Background: Tuberculosis accounted for 8.7 million new cases in 2011 and continues to be one of the leading human infectious diseases. Burdensome is the increasing rate of multi-drug resistant tuberculosis (MDRTB) and the difficulties created for treatment and public health control programs, especially in developing countries. Resistance to rifampicin (RIF), a first line antibiotic, is commonly associated with point mutations within the rpoB gene of Mycobacterium tuberculosis (Mtb) whose detection is considered the best early molecular predictor for MDRTB. Gold nanoparticles functionalized with thiol-modified oligonucleotides (Au-nanoprobes) have shown the potential to provide a rapid and sensitive detection method for Mtb and single base alterations associated with antibiotic resistance, namely in rpoB gene associated to RIF resistance.Results: We developed a strategy based on the isothermal amplification of sample DNA (LAMP) coupled to specific Au-nanoprobes capable of identifying members of the Mtb complex (MTBC) and discriminating specific mutations within the rpoB gene. Integration of LAMP and Au-nanoprobe assay allowed to detect MTBC member and identify mutations linked to RIF resistance. A total of 12 biological samples were tested and a 100% specificity and sensitivity was attained.Conclusions: There is an increasing demand for simple, fast and cheap methods for the molecular identification of Mtb and for the detection of molecular tags associated to drug resistance suitable for use at point-of-need. Here we describe such a method, that as the potential to get molecular diagnostic of tuberculosis to remote environments.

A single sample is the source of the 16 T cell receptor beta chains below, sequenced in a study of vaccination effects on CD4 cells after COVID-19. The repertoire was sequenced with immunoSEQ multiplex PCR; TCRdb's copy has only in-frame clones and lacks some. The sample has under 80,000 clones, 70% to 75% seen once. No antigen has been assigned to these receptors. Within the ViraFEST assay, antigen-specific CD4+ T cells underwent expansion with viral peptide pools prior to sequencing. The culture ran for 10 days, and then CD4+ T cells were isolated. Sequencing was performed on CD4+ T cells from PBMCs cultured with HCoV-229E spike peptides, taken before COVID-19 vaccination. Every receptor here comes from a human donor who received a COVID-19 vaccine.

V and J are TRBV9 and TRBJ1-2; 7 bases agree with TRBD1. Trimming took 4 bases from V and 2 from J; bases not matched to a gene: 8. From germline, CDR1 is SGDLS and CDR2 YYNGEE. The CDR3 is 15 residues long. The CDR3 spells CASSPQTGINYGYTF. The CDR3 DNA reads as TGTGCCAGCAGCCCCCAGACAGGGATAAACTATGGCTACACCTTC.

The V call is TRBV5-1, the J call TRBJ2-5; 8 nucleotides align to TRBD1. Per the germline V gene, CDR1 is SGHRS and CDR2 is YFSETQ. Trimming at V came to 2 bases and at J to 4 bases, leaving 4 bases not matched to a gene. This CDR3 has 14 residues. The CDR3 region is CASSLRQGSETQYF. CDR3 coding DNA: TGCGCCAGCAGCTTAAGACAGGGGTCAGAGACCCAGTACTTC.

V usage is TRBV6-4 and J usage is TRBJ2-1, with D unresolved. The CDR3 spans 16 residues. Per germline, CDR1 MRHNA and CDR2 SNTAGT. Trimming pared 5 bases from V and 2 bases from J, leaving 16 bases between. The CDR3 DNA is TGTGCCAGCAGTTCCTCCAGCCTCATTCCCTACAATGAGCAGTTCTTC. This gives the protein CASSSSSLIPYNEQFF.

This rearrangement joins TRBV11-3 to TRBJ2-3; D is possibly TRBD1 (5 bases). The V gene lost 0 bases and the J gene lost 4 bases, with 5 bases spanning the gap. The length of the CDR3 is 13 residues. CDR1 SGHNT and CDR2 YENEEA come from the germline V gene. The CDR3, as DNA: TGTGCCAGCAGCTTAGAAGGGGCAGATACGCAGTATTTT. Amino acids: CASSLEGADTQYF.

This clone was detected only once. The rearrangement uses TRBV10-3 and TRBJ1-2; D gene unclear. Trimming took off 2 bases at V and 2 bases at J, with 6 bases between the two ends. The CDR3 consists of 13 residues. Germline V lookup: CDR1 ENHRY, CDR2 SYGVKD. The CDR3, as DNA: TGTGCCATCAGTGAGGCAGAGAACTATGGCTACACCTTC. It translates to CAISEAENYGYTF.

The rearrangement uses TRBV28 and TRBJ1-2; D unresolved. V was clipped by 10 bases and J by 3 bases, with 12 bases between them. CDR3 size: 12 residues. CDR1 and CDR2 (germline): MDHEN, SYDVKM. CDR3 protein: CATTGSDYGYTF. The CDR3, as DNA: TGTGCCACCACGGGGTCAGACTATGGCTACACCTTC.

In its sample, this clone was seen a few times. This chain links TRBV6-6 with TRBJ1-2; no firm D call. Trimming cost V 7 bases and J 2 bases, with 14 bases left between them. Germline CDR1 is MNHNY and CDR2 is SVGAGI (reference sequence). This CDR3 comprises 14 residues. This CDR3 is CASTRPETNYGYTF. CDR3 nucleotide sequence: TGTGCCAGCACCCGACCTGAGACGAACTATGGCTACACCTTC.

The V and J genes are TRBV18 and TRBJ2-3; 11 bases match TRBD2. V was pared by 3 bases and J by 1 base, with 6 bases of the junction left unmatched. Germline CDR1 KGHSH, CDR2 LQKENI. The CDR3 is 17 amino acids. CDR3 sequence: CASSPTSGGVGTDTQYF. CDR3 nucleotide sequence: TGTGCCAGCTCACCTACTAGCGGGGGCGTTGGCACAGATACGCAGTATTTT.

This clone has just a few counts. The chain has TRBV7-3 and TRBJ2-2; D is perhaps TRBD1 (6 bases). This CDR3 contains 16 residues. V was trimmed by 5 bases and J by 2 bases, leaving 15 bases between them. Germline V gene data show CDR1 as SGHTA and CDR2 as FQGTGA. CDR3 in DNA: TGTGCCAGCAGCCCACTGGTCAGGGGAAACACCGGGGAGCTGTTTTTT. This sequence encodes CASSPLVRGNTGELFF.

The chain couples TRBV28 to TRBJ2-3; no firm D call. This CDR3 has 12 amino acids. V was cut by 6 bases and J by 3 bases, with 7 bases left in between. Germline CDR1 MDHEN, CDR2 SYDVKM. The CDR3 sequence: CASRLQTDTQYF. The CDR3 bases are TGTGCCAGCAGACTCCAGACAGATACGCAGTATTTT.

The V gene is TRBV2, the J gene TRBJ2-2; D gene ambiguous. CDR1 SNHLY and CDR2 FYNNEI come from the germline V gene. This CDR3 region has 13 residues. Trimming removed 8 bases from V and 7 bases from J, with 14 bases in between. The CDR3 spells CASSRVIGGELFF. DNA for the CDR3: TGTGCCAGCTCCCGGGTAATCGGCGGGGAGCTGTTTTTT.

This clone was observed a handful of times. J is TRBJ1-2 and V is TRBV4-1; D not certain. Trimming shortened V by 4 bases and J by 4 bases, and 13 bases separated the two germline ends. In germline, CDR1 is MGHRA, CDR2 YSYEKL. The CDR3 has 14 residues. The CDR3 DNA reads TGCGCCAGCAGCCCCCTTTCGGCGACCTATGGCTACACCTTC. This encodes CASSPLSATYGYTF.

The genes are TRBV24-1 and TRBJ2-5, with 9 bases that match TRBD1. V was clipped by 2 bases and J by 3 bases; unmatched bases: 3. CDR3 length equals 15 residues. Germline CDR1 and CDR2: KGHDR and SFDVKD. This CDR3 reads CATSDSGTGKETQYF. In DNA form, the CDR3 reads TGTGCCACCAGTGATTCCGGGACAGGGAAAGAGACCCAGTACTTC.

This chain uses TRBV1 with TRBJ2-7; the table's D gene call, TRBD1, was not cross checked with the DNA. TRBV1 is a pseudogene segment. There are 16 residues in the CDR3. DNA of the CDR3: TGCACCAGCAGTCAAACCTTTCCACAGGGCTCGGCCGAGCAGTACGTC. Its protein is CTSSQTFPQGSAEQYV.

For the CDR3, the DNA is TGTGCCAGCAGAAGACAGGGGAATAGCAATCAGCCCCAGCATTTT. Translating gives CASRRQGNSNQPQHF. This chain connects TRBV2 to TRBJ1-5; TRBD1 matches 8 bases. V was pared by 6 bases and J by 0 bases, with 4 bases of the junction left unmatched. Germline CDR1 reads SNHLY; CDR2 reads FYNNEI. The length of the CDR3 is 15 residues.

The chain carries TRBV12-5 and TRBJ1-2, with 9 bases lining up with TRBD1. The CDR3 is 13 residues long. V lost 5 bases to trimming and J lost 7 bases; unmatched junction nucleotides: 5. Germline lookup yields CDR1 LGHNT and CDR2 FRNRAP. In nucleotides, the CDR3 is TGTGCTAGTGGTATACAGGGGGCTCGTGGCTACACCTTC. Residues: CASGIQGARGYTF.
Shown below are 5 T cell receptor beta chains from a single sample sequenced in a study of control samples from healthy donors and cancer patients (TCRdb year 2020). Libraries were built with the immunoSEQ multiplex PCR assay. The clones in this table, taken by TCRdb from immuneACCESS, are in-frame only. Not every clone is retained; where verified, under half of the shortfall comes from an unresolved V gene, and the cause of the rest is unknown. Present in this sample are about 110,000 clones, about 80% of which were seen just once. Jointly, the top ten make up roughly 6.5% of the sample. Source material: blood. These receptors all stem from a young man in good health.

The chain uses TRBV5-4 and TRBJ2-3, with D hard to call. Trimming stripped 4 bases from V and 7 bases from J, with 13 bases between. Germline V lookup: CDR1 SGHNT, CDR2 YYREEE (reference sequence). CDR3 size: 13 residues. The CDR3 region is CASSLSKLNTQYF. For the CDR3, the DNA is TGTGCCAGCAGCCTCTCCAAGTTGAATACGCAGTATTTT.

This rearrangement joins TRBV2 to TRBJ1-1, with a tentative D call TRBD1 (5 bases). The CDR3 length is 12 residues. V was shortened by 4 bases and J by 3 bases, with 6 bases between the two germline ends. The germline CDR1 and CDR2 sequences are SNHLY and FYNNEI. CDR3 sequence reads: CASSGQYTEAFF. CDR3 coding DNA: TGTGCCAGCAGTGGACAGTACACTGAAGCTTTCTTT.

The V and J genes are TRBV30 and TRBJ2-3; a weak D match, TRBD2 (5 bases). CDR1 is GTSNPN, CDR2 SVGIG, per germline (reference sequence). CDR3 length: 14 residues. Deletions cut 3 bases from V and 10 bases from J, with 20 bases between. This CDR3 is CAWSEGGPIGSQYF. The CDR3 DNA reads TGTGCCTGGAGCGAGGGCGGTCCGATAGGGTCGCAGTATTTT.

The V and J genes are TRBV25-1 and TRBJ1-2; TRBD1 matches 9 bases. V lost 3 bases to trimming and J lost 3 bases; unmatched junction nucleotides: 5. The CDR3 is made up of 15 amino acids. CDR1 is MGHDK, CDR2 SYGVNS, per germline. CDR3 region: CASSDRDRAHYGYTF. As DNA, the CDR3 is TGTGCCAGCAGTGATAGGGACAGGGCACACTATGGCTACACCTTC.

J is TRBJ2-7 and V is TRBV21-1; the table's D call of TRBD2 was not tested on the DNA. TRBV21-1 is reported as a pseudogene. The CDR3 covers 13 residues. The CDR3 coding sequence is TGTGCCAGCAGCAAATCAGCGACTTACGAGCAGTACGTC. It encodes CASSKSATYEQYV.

Original languageEnglish
Article number38
JournalJournal of Nanobiotechnology
Issue number1
Publication statusPublished - 25 Nov 2013


  • DNA isothermal amplification
  • Gold nanoparticles
  • LAMP
  • Nanodiagnostics
  • PCR
  • Rifampicin
  • Tuberculosis


Dive into the research topics of 'Isothermal DNA amplification coupled to Au-nanoprobes for detection of mutations associated to Rifampicin resistance in Mycobacterium tuberculosis'. Together they form a unique fingerprint.

Cite this